31 May 2007

Had the tutorial this morning, and very helpful it was too. What emerges is a landscape.

It would seem that I have four key concepts – assessment, learning, policy and technology. Each of these informs the landscape. We talked about the need to paint this landscape and then draw out the salient features of it that inform my research questions. In the foreground of all of this is the learner perception/construct of their learning in ICT and the way in which it is assessed. Lurking over the landscape like some cloud is the thorny question – what is ICT anyway. This provides another theme which filters the light and colours the landscape.

Maybe I need to paint a picture.

We also talked about what the research is not about, and how that needs to be explained in my writing. In particular e-assessment – while a hot topic, it is not something that is especially relevant to my aims and less relevant still to the students I’ll be researching into as they won’t have had any e-assessment (probably).

Then there is the nature of ICT (the cloud above) and of assessment itself. We talked a lot about the so-called problem of ICT assessment at 16 being too easy in that it just assesses what people know rather than what was learnt in school. Actually I don’t see this as a problem. I think we need to look at our assessment and accreditation system to ensure it is fit for purpose (and valid). Why shouldn’t we give accreditation students who can demonstrate the four pillars of knowledge, understanding, attributes and skills at the appropriate level. Does it have to be only accreditation of the value added by schools.

This then led to another picture – a continuum going from the individual at one end, through family, friends, peers, teachers, schools to the education system itself. Each of my four features might have dimensions in each of these.

And the landscape metaphor has broken down… no picture needed perhaps!

14000 words

29 May 2007

I’m  minded of the thermometers you get outside churches, promoting their tower repair funds. You know the ones that show how much has been raised by a red blob creeping up a scale in the style of old style temperature measuring devices.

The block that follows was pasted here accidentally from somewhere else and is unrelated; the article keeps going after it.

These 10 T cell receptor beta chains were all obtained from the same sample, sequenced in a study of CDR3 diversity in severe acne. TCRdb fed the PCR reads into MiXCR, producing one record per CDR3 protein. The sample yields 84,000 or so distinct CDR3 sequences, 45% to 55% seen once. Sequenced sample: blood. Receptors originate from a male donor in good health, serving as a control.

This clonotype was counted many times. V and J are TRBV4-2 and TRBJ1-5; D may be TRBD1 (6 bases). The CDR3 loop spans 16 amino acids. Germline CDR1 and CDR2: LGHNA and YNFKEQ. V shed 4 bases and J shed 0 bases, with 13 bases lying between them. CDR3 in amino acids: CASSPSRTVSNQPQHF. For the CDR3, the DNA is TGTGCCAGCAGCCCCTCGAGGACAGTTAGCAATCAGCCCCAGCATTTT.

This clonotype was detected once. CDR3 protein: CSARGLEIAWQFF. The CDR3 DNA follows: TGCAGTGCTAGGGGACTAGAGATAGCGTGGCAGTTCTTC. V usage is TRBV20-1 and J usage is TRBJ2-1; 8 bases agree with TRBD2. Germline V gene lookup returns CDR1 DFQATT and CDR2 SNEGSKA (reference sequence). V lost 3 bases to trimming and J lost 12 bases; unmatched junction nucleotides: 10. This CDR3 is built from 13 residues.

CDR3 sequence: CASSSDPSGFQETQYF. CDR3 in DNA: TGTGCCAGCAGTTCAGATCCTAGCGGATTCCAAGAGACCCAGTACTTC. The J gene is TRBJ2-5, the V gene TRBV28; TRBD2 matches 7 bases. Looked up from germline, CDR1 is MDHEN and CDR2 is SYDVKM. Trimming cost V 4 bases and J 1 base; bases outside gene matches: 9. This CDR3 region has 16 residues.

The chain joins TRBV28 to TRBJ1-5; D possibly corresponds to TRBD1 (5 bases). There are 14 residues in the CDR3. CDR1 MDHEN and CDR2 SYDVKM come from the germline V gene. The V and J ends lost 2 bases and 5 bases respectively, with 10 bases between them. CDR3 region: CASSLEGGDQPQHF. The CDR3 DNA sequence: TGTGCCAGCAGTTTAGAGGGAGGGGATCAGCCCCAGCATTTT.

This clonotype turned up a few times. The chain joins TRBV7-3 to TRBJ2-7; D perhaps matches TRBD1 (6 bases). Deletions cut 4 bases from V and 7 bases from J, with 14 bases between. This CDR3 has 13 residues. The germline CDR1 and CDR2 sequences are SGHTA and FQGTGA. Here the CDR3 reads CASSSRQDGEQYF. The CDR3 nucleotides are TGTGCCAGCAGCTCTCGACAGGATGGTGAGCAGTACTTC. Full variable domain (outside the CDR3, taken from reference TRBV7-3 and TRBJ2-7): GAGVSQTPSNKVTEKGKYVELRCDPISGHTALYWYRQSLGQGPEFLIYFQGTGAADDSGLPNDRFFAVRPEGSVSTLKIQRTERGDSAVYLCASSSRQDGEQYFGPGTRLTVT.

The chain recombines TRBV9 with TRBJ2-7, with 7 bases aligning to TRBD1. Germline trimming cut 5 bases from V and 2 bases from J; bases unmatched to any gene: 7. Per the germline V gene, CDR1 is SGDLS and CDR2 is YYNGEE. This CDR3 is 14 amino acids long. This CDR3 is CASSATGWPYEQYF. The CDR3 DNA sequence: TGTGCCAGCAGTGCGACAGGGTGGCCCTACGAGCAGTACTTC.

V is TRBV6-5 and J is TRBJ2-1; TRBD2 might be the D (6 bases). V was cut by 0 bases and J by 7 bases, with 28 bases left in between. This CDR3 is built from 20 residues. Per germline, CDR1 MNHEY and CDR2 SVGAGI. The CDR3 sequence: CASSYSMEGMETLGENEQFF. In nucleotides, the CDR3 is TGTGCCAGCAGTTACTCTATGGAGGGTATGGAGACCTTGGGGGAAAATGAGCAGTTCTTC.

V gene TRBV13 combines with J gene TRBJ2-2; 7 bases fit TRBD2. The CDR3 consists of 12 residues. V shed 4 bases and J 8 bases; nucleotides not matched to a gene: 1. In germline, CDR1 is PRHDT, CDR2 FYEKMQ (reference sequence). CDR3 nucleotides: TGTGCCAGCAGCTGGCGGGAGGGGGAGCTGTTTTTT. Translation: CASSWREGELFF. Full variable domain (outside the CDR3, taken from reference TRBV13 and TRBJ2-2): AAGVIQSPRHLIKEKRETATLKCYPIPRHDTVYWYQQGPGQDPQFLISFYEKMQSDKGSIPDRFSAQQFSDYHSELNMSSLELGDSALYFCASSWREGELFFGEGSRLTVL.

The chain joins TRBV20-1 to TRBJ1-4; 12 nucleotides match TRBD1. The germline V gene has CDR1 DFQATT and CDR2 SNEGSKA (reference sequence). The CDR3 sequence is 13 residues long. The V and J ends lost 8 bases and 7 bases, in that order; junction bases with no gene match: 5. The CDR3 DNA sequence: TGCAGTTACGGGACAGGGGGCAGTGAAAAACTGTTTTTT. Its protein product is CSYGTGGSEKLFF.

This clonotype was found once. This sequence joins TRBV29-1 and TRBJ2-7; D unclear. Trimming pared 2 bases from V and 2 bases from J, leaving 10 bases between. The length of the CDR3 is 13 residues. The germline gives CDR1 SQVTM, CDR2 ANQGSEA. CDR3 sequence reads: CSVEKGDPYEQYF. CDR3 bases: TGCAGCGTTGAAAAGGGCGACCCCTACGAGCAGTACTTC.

I’ve a tutorial this week and so felt obliged to get my literature review into some semblance of order. Currently there are 14 000 words. Unlike the fund raising gauge, though, I suspect this will fall before long as I cut out the bits that are not contributing to the thesis. 

Still it is good to look at that little word count at the bottom of Word and see six digits.

One thing that is taking shape is the concept map – now turned into chapter titles.

1.    Personal reflections
2.    Students’ construction of their learning
3.    Policy
4.    Technologies for learning
5.    Assessment
6.    Learning

These are how they emerged. I guess a better sequence might be

1.   Learning
2.    Assessment
3.    Policy
4.    Technologies for learning
5.    Students’ construction of their learning
6.    Personal reflections

This way the story builds up to chapter 5. After this will come the definitive statement of research questions and then the primary research with the students themselves. So far three schools have come on board and would be willing to have me interview students in the next academic year.

Once this is all done (!) I see the thesis structure to be developing like this

1.     Introduction, rationale etc
2.    Learning
3.    Assessment
4.    Policy
5.    Technologies for learning
6.    Students’ construction of their learning
7.    Statment of research questions
8.    Methodology
9.    Methods
10.  Analysis of data
11.   Findings
12.  Conclusion: the thesis
13.   Personal reflections

This will give me something to talk about on Thursday at the tutorial!